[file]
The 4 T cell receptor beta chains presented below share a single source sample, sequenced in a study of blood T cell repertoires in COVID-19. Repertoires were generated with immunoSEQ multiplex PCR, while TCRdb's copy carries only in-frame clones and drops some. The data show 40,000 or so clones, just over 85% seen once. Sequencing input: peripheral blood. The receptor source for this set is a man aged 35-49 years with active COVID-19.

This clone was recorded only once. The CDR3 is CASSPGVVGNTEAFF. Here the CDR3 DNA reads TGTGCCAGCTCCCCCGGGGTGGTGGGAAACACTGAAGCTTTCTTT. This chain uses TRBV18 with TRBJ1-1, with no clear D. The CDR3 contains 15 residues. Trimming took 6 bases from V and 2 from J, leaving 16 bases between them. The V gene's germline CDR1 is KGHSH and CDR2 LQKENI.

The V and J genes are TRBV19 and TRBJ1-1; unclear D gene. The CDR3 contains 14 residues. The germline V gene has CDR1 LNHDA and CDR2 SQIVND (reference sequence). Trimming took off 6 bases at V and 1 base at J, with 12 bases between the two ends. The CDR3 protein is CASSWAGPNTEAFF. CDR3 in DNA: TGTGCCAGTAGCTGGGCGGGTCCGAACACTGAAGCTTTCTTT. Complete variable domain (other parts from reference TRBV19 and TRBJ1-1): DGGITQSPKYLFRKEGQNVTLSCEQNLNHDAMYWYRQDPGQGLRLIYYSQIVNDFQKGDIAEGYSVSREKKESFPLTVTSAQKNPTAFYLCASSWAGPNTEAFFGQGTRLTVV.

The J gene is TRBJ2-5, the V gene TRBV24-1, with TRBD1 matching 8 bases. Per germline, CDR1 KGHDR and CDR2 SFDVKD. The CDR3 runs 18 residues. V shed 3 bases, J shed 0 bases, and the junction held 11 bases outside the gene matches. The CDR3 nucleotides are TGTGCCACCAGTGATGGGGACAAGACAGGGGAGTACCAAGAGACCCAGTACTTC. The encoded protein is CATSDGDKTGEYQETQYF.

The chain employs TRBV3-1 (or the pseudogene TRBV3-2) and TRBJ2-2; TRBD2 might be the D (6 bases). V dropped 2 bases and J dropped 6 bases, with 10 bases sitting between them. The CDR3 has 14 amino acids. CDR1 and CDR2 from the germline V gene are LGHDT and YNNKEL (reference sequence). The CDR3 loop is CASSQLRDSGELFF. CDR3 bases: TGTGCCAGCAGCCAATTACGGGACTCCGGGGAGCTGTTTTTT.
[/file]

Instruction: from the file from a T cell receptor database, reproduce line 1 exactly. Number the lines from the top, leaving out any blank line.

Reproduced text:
The 4 T cell receptor beta chains presented below share a single source sample, sequenced in a study of blood T cell repertoires in COVID-19. Repertoires were generated with immunoSEQ multiplex PCR, while TCRdb's copy carries only in-frame clones and drops some. The data show 40,000 or so clones, just over 85% seen once. Sequencing input: peripheral blood. The receptor source for this set is a man aged 35-49 years with active COVID-19.